Anatole Lubenko, John Raymond Collier, Mark Williams, Damien Hindmarch, Sally Rosemary Wilson, Julie Pluck

Immunohematology, Volume 13 , ISSUE 1, 12–14

Article | 26-October-2020

Terminology for red cell antigens - 1999 update

Geoff Daniels

Immunohematology, Volume 15 , ISSUE 3, 95–99

Article | 20-December-2020

Cromer-related blood group antigens and the glycosyl phosphatidylinositol-linked protein, decay-accelerating factor DAF (CD55)

Cromer-related blood group antigens are located on the complement regulatory glycoprotein, decay-accelerating factor (DAF). DAF is not detectable on red cells from individuals with a Cromernull phenotype (termed Inab), which is probably an inherited condition. DAF is also absent from a subpopulation of red cells (PNH III) from patients with paroxysmal nocturnal hemoglobinuria (PNH), an acquired hematological defect. PNH III red cells, like Inab cells, lack all the Cromer-related antigens

Marion Reid

Immunohematology, Volume 6 , ISSUE 2, 27–29

Article | 10-November-2020

Detection of tube agglutination 37°C-only antibodies by solid-phase red cell adherence

There are no published data on the detection of tube agglutination (TA) 37°C-only antibodies by solid-phase (SP) red cell adherence assays using anti-IgG-coated indicator red cells. Thirteen examples of TA 37°C-onIy antibodies were tested by conventional SP methods. Four TA 37°C-only antibodies failed to react by SP. Three were anti-Lea, considered clinically insignificant, and one was anti-E, an anti­body of potential clinical significance. The remaining nine TA 37°C-only

Susan Rolih, Fern Fisher, Dolores Fiqueroa, Gwenn Lindsay

Immunohematology, Volume 12 , ISSUE 1, 27–29

Article | 03-November-2020

GIL: a red cell antigen of very high frequency

Geoff Daniels, E. Nicole DeLong, Virginia Hare, Susan T. Johnson, Pierre-Yves LePennec, Delores Mallory, M. Jane Marshall, Cindy Oliver, Peggy Spruell

Immunohematology, Volume 14 , ISSUE 2, 49–52

Article | 31-December-2020

Cold Autoimmune Hemolytic Anemia With Auto-Anti-AI Specificity: 51Chromium Studies

group OI and AI red cells. The group OI red cells survived normally (97% at 24 hours) while the group A1I red cells were removed in a "two-component" pattern characteristic of IgM complement-fixing antibodies (62% survival at one hour, 49% at 24 hours). Based on these observations, the patient was subsequently transfused without incidence with six group O units of washed red cells prior to splenectomy. Although auto-anti-AI has been previously reported, this is the first case to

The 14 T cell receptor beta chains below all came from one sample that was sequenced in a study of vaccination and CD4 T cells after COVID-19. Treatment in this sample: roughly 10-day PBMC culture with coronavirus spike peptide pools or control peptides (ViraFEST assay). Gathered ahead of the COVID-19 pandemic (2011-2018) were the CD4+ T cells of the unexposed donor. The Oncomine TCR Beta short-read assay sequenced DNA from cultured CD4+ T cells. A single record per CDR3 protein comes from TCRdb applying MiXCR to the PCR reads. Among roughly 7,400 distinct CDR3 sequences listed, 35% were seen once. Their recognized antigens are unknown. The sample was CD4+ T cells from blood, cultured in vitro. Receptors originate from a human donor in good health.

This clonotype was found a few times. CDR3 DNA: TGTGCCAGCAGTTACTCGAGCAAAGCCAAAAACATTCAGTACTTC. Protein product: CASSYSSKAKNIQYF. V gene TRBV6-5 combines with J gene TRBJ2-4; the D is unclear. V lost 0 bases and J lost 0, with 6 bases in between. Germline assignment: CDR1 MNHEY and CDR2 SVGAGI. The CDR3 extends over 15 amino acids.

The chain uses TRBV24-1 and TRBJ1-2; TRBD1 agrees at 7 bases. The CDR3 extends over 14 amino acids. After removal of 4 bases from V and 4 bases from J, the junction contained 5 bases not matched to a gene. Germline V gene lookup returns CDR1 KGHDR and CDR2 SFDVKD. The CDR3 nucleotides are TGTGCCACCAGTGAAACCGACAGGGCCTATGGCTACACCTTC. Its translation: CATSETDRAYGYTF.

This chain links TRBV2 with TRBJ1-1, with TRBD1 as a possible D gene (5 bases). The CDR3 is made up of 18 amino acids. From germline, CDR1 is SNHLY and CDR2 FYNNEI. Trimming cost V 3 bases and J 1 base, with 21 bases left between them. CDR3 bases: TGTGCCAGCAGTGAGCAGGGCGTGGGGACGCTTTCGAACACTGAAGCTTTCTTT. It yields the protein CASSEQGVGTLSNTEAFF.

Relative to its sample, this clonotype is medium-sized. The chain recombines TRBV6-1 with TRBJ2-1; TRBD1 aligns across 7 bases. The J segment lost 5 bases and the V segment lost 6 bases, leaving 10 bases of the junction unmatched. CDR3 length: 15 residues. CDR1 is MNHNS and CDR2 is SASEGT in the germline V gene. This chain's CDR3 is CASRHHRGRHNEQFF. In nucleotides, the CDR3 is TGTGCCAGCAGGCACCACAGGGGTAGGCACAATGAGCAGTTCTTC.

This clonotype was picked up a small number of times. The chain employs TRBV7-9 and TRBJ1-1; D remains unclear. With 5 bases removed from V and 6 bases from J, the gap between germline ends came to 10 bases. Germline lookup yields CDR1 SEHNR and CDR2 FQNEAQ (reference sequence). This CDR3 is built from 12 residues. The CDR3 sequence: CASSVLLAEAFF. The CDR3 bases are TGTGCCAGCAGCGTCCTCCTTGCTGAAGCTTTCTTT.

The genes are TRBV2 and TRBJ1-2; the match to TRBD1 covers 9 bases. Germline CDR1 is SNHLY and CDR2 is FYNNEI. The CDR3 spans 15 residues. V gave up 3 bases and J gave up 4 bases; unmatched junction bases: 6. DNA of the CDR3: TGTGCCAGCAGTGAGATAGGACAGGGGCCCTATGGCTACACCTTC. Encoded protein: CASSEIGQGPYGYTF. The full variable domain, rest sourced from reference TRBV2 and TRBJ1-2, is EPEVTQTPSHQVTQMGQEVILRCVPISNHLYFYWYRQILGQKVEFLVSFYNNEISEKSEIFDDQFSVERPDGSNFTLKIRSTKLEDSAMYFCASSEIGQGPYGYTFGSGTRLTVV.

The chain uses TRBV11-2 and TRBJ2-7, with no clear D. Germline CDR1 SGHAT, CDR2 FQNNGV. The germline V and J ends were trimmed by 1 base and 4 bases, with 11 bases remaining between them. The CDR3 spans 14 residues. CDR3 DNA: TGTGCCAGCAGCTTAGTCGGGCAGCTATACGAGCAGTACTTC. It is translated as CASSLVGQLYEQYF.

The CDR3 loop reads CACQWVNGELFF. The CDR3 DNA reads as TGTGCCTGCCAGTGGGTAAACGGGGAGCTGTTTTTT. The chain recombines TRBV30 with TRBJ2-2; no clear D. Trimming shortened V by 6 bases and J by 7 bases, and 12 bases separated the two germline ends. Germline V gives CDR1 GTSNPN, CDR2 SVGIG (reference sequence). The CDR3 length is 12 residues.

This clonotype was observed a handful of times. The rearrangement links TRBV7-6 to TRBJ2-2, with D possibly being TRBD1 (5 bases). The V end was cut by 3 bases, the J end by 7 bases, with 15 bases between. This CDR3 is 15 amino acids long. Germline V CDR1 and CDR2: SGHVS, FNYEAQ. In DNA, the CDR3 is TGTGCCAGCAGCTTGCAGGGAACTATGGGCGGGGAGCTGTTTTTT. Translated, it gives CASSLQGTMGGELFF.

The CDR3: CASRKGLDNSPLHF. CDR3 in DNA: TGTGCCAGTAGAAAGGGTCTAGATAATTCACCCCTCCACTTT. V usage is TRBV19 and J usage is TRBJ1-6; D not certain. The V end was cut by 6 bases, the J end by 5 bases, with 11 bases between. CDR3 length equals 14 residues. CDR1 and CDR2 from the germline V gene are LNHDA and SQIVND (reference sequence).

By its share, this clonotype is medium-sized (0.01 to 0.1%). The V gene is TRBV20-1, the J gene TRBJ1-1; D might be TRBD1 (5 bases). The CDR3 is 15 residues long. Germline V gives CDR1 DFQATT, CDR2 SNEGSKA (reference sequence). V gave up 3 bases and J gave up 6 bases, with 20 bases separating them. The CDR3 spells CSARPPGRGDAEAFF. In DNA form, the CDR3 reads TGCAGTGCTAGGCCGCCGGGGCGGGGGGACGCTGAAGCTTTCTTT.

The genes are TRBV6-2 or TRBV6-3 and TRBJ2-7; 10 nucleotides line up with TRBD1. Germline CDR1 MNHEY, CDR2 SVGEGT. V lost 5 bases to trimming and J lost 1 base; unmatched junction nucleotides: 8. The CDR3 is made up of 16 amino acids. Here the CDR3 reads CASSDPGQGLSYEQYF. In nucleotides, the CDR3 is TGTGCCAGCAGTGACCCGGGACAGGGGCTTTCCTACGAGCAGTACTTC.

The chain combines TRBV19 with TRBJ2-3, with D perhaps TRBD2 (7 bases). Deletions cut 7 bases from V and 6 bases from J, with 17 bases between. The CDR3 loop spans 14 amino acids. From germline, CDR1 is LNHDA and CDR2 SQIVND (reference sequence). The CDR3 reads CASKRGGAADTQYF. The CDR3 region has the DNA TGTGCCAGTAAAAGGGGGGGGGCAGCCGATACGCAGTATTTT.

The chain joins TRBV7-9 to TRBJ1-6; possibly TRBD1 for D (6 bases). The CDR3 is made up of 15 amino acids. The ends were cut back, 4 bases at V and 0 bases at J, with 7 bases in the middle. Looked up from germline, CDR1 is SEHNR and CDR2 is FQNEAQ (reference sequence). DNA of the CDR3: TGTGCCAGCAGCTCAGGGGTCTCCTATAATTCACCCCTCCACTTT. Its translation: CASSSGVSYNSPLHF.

May H. McGinniss, Richard J. Davey, Richard A. Binder, Arthur N. Kales

Immunohematology, Volume 3 , ISSUE 2, 20–22

Article | 06-December-2020

En(a-) phenotype in a Japanese blood donor

The first Japanese En(a-) individual (T.N.) was found by screening red cells from 250,000 Japanese blood donors with monoclonal anti-Ena. His serum contained no atypical antibodies and his partial red cell phenotype was M-N-S+s-, although a trypsin-resistant N antigen was detected. His red cells were En(a-) and Wr(b-), as determined by various human and mouse monoclonal antibodies. The absence of glycophorin A (GPA) and the presence of apparently normal glycophorin B (GPB) were demonstrated by

Yasuto Okubo, Taiko Seno, Hideo Yamaguchi, Yoshihisa Miyata, Carole A. Green, Geoffrey L. Daniels

Immunohematology, Volume 9 , ISSUE 4, 105–108

Article | 06-December-2020

The P1H antigen and antibody

P1H, a newly discovered compound antigen associated with both the ABO and P systems, occurs in approximately 7 percent of Natal (South African) blacks. The compound antigen, is evident only when the red cells have exceptionally strong expression of both P1 and H antigens, and it is apparentIy a dominant character. The antigen is thought to originate by steric rearrangement in the molecule, or to he the product of competition between P1 and H gene transferases for the available paragloboside

Phyllis P. Moores

Immunohematology, Volume 9 , ISSUE 1, 7–10

Article | 06-December-2020

Compatibility testing problems associated with bovine thrombin-treated plasma

Plasma converted to serum by the addition of bovine thrombin prior to compatibility testing agglutinated all donor red cells. This finding prompted an investigation of bovine thrombin-associated incompatibility that showed that (1) thrombin derived from bovine plasma contains IgG antibodies directed against all human red cells, and (2) excess (> 50 units/mL) bovine thrombin used for conversion of plasma to serum may cause hemagglutination and erroneous serologic test results because of the

Rosetta Sue Shirey, Ana B. Ciappi, Thomas S. Kickler, Darrell Triulzi, Paul M. Ness

Immunohematology, Volume 9 , ISSUE 1, 19–21

Article | 14-October-2020

Comparison of three low-ionic diluents for dilution and storage of reagent A1 and B cells for testing in gel technology

Currently, ABO serum grouping performed by gel technology employs a red cell diluent containing EDTA (MTS Diluent 2 Plus™) that does not permit extended storage of the red cell suspensions. A diluent currently used for suspension and long-term storage of reagent red cells for antibody detection and identification (Ortho 0.8% Red Cell Diluent™) was evaluated for use with A1 and B cells. Because this diluent does not contain EDTA, testing was limited to EDTA samples. As a comparison

E. Ann Steiner, LouAnn Dake

Immunohematology, Volume 17 , ISSUE 2, 53–56

Review | 09-October-2019

Requests for red cells with rare blood types in the Netherlands

Jessie S. Luken, Fikreta Danovic, Masja de Haas, Rianne (M.M.W.) Koopman

Immunohematology, Volume 32 , ISSUE 2, 51–52

Letter to Editor | 14-December-2020

Letter to the Editor: The use of pooled reagent red cells

M. Contreras, M. de Silva, Ira A. Shulman, Roland Nakayama, Cintia Calderon